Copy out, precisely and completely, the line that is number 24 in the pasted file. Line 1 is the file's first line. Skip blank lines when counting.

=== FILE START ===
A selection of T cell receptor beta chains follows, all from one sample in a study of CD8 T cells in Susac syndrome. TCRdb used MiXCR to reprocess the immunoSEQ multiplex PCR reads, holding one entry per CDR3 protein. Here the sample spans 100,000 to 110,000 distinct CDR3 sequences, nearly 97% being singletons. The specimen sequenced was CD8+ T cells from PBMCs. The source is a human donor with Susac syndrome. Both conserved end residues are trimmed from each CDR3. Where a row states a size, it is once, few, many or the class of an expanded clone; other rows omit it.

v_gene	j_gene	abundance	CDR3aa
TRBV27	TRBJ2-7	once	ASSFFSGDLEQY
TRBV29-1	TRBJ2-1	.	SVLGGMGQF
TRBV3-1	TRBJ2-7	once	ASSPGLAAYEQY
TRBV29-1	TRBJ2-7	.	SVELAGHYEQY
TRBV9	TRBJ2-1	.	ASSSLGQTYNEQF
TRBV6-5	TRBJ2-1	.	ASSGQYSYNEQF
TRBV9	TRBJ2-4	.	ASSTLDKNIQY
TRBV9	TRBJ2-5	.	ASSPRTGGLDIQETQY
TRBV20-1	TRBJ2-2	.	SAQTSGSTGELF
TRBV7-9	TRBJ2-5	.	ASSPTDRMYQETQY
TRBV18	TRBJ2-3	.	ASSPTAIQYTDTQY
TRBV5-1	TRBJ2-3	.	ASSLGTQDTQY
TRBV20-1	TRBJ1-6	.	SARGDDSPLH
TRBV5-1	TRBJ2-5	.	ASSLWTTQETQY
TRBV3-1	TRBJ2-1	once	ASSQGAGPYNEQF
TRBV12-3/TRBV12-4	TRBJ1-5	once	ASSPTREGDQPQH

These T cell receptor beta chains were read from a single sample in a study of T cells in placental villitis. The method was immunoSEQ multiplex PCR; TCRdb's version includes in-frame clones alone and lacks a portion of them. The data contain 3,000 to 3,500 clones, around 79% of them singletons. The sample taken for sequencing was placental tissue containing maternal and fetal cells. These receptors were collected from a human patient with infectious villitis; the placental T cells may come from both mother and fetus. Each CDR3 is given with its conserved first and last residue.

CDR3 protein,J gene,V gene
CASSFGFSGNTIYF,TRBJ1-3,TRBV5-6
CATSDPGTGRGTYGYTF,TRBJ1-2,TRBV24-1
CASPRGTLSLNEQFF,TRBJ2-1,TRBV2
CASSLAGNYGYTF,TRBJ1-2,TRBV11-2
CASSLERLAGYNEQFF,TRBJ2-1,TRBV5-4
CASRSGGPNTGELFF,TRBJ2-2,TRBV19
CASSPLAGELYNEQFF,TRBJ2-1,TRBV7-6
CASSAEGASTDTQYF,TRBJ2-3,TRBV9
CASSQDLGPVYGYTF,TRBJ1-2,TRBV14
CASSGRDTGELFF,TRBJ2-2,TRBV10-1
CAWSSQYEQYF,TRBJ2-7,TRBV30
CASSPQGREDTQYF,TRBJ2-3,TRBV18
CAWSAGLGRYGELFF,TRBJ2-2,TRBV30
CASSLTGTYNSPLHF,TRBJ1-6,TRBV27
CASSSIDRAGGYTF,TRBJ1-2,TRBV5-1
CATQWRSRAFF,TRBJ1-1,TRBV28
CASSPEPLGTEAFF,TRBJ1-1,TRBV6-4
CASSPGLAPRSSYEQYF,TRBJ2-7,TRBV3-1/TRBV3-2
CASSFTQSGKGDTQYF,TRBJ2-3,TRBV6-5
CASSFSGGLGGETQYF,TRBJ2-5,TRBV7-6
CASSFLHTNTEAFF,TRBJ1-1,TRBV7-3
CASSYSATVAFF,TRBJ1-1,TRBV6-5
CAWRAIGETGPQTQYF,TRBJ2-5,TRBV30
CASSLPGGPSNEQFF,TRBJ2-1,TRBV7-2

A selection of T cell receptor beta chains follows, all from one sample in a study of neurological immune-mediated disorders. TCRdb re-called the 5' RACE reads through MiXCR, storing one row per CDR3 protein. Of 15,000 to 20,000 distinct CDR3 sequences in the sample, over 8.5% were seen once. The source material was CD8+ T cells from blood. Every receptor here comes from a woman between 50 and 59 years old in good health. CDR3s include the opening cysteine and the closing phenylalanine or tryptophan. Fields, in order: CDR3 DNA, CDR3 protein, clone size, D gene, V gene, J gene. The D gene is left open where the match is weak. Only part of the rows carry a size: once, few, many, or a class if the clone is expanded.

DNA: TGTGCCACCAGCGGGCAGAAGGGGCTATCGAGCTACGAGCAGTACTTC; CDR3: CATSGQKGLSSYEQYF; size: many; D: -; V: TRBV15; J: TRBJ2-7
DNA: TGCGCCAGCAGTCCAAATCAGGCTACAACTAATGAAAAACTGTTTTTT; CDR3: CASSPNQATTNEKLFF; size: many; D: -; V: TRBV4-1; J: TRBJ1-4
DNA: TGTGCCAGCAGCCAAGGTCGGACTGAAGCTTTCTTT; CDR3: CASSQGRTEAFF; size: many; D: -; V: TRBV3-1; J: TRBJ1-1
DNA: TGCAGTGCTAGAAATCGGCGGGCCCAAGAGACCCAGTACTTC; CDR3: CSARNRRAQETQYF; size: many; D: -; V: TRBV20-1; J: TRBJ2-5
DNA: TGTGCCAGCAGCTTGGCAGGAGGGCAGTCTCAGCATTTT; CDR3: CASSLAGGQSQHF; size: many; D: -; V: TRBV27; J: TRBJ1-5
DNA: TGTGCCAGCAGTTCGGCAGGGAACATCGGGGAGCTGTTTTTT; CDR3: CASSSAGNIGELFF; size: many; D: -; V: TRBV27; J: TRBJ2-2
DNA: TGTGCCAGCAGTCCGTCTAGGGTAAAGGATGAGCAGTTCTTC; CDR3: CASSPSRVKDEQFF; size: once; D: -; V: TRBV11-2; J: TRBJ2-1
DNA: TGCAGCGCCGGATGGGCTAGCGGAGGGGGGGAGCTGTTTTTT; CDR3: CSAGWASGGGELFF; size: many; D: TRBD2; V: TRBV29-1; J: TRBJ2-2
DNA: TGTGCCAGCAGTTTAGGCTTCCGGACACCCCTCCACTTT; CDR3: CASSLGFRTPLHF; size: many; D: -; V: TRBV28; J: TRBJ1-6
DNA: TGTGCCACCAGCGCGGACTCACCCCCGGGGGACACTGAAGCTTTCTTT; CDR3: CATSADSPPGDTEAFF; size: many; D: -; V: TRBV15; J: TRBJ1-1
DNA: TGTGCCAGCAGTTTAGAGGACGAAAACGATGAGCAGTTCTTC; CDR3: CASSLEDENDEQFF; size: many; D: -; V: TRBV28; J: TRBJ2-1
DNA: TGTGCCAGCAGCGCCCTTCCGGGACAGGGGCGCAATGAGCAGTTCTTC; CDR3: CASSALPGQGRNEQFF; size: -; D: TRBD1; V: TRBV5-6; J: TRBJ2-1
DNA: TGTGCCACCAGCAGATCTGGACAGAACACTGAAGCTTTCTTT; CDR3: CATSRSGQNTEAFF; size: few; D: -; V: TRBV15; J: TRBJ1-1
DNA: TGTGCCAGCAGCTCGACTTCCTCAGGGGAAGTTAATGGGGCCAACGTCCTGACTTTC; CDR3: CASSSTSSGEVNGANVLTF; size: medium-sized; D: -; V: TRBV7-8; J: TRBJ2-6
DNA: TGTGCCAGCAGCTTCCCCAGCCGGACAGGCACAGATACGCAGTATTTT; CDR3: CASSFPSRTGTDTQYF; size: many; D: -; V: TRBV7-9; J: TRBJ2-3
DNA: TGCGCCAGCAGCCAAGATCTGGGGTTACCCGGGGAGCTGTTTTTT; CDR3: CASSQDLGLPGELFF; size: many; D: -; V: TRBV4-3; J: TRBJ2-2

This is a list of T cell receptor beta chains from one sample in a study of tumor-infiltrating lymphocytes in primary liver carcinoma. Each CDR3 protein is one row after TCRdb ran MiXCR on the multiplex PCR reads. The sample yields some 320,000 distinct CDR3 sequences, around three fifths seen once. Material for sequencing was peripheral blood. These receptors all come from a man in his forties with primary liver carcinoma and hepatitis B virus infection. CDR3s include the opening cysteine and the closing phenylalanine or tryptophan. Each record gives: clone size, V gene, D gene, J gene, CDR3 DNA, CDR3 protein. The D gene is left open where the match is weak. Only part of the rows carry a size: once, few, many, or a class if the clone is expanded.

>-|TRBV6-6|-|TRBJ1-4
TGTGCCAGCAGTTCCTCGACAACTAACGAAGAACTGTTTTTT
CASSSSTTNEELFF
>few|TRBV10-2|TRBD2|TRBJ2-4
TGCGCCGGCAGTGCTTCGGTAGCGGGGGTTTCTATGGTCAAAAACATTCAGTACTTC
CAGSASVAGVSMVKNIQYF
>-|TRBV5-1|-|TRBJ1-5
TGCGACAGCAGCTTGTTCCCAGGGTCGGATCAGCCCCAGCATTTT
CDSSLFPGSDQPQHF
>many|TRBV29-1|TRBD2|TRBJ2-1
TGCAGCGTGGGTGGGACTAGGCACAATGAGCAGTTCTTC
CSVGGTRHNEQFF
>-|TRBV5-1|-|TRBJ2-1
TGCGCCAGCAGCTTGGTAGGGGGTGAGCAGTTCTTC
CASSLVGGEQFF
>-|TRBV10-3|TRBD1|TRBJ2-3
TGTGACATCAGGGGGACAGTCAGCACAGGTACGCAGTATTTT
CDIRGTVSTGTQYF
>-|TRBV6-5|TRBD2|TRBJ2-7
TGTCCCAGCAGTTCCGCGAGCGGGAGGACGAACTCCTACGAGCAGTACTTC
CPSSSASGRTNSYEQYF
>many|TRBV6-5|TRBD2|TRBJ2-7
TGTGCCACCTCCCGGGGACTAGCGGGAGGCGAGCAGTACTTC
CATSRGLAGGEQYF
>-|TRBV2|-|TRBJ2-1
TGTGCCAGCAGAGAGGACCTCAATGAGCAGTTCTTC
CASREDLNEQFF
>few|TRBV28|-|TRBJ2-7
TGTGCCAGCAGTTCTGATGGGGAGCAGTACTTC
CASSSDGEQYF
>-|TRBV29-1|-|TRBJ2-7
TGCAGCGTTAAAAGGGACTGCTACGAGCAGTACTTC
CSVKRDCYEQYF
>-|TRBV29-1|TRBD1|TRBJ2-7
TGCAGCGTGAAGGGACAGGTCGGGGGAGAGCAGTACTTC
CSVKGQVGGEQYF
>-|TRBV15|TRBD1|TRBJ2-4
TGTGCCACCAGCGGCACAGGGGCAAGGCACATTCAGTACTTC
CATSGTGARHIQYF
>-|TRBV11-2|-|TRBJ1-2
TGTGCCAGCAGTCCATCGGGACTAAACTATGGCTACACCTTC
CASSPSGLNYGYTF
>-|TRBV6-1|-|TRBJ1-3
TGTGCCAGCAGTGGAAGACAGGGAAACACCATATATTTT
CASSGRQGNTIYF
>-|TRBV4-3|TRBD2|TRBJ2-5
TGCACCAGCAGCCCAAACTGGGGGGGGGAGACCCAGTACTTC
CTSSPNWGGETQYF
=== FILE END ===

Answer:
CASSLAGNYGYTF,TRBJ1-2,TRBV11-2